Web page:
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A&P panel starts off restaurant audits

by Eplunus Colvin | October 28, 2021 at 3:06 a.m.
The Pine Bluff Advertising and Promotion Commission has plans to begin audits on food services and restaurant businesses by first doing a trial with their own commissioners. (Pine Bluff Commercial/Eplunus Colvin)

The Pine Bluff Advertising and Promotion Commission has plans to begin audits on food services and restaurants by first doing a trial with their own commissioners.

Chairwoman Rosie Pettigrew, vice-chair Berinda Eugene and Commissioner Lelan Stice own foodservice businesses that would participate in the audit.

According to Sheri Storie, A&P Director, audits were put on hiatus because of the pandemic but the commission wanted to restart them in 2022. Storie said her office spends a lot of time chasing business owners whose taxes are delinquent.

George Stepps was hired as the compliance auditor, but his services never began, again, as a result of covid-19.

As a trial and error, the audit process would begin with the commissioners before going live with the general public, but some of the commissioners had concerns with the process.

According to Stepps, some delayed their responses.

The audit letter Pettigrew said she received did not provide enough time to gather all the paperwork requested within 10 days. In dealing with the state, Pettigrew added, she is given 30 days to make an appointment and then ample time afterward.

She also said that restaurant owners have faced many barriers through the pandemic and are revamping their menu, increasing their prices, and having to let their employees go.

Eugene said she didn't recall a vote that audits would be done on them or their peers.

"If it's in the ordinance, we don't have to vote on it," Storie said, adding the issue has been discussed with A&P commissions from the past. "It's something we need to do if we are going to be serious about collecting taxes."

According to City Ordinance 6669, the commission is charged with collecting the A&P tax.

The commission may make an examination or investigation of the place of business, the tangible personal property, equipment, and facilities, and the books, records, papers, vouchers, accounts, and documents of any taxpayer or other person.

Taxes are due and payable on the 20th day of each month and deemed delinquent if not paid on the first day of the next calendar month. Storie said delinquent tax payments have been a big part of collections.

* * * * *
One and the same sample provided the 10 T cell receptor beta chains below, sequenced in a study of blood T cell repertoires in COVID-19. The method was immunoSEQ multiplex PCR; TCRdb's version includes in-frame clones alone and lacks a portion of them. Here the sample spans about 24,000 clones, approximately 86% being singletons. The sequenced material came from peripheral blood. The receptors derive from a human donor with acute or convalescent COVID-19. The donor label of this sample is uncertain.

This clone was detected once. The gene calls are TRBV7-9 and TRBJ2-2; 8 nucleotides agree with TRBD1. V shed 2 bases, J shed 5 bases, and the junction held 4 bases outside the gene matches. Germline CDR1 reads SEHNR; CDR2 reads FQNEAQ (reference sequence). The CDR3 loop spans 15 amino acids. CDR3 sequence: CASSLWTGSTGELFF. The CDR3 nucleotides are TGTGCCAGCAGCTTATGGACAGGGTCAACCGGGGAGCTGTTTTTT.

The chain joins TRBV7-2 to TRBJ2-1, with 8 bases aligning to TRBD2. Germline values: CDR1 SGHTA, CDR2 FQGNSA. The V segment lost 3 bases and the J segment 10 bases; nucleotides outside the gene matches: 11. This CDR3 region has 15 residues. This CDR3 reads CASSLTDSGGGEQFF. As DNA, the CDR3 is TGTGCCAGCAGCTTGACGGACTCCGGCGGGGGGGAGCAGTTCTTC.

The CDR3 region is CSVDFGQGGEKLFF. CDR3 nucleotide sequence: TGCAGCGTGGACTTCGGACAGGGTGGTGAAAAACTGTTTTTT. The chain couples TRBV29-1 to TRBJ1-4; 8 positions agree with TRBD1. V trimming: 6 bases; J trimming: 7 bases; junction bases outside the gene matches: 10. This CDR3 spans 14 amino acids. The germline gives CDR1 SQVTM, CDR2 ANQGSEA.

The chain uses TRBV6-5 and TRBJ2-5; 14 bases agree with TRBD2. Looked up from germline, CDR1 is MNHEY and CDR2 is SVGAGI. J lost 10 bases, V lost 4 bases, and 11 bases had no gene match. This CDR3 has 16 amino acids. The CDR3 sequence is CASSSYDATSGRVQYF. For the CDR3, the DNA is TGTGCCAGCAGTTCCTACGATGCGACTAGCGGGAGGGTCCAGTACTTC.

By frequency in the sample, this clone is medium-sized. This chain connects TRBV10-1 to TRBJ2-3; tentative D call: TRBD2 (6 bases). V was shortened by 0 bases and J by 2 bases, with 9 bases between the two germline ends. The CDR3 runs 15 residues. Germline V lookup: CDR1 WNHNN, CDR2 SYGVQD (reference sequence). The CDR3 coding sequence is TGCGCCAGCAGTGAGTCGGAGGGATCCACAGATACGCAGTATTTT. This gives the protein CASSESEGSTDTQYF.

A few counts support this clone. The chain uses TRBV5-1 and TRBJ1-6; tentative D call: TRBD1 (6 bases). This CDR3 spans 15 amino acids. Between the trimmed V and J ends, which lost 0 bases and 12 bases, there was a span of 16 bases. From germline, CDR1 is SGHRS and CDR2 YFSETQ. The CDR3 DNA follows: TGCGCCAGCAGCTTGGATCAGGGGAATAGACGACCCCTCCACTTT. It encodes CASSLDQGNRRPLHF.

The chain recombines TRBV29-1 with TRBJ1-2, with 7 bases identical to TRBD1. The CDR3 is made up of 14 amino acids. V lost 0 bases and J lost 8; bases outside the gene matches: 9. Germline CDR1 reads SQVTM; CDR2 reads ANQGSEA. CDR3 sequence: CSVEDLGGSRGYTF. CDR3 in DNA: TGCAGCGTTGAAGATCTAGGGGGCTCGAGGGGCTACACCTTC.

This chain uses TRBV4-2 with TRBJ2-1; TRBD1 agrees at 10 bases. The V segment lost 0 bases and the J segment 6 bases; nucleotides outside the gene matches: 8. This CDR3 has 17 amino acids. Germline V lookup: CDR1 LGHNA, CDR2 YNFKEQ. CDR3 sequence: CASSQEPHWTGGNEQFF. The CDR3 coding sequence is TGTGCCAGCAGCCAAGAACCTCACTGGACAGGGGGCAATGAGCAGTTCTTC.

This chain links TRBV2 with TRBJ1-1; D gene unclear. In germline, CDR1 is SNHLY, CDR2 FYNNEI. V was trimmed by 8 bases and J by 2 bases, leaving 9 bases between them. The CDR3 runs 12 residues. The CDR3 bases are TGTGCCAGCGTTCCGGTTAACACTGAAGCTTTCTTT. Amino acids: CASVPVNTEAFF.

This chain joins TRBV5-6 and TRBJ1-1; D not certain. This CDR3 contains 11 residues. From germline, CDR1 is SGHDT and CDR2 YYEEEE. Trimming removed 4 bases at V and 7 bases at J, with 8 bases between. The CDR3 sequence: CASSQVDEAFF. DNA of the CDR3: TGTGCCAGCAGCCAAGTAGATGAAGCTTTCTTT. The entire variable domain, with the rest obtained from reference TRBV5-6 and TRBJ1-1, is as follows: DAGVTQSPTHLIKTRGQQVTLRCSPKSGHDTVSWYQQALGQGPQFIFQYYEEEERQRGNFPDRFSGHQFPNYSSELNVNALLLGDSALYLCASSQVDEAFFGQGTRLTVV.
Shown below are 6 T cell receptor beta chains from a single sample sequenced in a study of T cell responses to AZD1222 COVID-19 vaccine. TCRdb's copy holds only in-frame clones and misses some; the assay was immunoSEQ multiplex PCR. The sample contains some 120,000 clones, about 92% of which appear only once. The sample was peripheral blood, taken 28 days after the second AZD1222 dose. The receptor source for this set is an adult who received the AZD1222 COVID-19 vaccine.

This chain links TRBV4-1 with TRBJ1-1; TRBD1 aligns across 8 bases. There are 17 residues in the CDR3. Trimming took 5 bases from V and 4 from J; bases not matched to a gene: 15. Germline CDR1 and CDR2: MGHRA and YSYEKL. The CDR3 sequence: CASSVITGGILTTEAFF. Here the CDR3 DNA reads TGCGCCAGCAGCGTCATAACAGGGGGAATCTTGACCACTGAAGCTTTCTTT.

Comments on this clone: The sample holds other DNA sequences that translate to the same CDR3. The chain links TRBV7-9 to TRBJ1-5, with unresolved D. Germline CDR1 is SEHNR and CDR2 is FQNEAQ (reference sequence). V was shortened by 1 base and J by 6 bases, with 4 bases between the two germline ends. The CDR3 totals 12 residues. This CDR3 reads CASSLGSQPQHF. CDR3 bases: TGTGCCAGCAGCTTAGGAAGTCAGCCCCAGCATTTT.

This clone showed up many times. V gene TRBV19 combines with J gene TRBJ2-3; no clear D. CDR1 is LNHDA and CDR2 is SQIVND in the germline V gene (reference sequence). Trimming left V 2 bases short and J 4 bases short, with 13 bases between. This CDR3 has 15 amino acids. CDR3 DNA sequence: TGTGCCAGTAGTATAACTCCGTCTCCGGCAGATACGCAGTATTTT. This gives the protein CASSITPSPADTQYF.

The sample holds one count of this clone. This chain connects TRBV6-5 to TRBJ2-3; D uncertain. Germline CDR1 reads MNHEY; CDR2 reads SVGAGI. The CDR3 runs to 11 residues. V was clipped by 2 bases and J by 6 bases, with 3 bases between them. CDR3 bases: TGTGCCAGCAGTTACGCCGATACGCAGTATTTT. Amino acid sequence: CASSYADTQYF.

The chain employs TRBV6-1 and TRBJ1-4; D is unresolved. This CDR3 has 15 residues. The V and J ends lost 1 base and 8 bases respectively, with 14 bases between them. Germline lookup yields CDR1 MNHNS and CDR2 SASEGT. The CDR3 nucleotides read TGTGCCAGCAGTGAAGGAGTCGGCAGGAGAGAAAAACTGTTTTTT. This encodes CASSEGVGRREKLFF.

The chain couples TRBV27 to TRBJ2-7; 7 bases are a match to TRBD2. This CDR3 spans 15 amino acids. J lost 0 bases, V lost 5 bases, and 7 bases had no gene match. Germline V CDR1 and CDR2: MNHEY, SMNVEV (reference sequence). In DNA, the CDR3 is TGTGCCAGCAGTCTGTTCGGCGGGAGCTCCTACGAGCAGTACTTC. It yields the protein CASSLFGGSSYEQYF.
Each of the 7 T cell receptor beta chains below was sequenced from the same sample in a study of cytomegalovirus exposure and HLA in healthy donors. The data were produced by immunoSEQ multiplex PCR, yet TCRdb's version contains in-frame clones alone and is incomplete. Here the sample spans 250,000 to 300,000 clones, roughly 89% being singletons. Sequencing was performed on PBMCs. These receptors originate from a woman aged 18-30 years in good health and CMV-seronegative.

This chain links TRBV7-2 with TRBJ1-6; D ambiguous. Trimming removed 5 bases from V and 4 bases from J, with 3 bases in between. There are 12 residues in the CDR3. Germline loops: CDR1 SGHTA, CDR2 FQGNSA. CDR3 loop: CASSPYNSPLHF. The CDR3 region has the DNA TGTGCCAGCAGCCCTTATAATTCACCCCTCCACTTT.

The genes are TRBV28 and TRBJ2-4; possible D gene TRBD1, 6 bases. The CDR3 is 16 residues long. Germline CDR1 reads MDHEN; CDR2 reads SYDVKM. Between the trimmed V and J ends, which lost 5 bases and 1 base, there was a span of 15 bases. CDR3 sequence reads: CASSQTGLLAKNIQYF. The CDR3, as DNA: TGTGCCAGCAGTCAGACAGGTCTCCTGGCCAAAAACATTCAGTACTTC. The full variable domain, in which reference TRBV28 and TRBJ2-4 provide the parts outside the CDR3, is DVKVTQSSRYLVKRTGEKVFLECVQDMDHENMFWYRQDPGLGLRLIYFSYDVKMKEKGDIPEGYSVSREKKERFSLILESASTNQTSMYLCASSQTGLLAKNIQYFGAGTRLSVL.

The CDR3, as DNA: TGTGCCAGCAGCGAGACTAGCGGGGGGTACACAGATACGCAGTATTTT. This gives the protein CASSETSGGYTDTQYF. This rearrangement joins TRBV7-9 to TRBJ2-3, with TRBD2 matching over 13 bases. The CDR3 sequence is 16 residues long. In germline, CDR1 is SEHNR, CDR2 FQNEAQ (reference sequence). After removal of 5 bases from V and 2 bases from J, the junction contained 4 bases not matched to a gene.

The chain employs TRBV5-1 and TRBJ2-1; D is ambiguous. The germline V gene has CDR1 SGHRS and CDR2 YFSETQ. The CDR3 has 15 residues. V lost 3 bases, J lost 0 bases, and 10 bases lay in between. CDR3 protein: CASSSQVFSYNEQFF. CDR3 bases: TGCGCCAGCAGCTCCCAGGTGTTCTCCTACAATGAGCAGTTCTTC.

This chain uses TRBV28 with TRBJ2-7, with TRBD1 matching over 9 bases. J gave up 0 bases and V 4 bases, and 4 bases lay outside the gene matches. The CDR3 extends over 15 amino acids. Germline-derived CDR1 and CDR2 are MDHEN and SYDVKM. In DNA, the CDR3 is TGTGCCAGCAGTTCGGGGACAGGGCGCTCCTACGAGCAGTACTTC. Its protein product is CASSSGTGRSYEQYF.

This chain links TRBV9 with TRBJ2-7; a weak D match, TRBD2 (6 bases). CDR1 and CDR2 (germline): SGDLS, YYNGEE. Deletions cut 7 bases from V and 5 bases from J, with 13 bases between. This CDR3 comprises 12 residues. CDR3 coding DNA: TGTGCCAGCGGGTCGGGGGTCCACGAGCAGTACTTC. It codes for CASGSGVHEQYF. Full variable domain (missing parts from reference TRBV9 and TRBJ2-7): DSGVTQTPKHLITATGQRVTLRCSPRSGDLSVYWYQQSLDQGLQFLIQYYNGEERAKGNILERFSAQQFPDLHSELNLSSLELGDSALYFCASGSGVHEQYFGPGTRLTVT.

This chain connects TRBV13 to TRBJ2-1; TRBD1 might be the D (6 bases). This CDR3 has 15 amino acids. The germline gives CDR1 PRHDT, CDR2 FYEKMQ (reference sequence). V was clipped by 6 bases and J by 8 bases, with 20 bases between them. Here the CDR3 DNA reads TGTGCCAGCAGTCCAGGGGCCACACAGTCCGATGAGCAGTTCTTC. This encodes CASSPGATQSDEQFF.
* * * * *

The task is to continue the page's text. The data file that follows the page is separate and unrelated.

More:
The brick and mortars needed to pay their taxes, Storie also said.

"I think we should chase the little food trucks," Eugene said. "Those of us that are brick and mortar are fighting every day to keep our restaurants up."

With food costs up and local supplies down, Eugene said she has had to travel to other cities to purchase goods. She said food trucks are making $8,000 a weekend when restaurant owners are trying to make $8,000 in a month.

"Everybody is just trying to keep their doors open," Eugene said, adding the timing for an audit wasn't right.

If auditing wasn't put in effect soon, Storie felt, the budget might not be approved to where the commission is taking money out of their reserves to fund the Pine Bluff Convention Center.

"They are going to need a huge repair and we will not be able to help," she said. "Those are things we need to think about."

Stepps assured the commissioners that the results of the audits would not be public information. He said he had no problem working with the commissioners concerning the audits and giving them enough time.

Addressing the food trucks, Stepps said he chases down the food trucks and has even made house visits. Stepps said event organizers who bring food trucks must have an assessment fee paid.

He also had concerns about the operations of organizers that are sponsored but charged the vendors questioning how those funds the organizer collects were being spent.

Alderman and commission secretary Glen Brown Jr. chimed in, asking what is the commission's purpose as a tax collection board if it is not ready to start doing audits.

Cities like Conway, Storie said, never stopped audits during the pandemic. While other cities saw a decrease in tax revenue during the pandemic, Pine Bluff increased.

"We need to start somewhere," Brown said. Evaluating the commissioners first will give the commission a baseline to work with before making the process public, he said.

Pettigrew suggested a secured email be generated as an alternative method to sending confidential documents for the audit process.

The commissioners agreed that they would start a new audit process increasing the number of days from 10 to 30 and provide a secure email. They will also provide suggestions to improve the auditing process during the trial period.

"Disregard whatever letter you received," Storie said. "We'll make some changes and resend the revised letter."

Print Headline: A&P panel starts off restaurant audits


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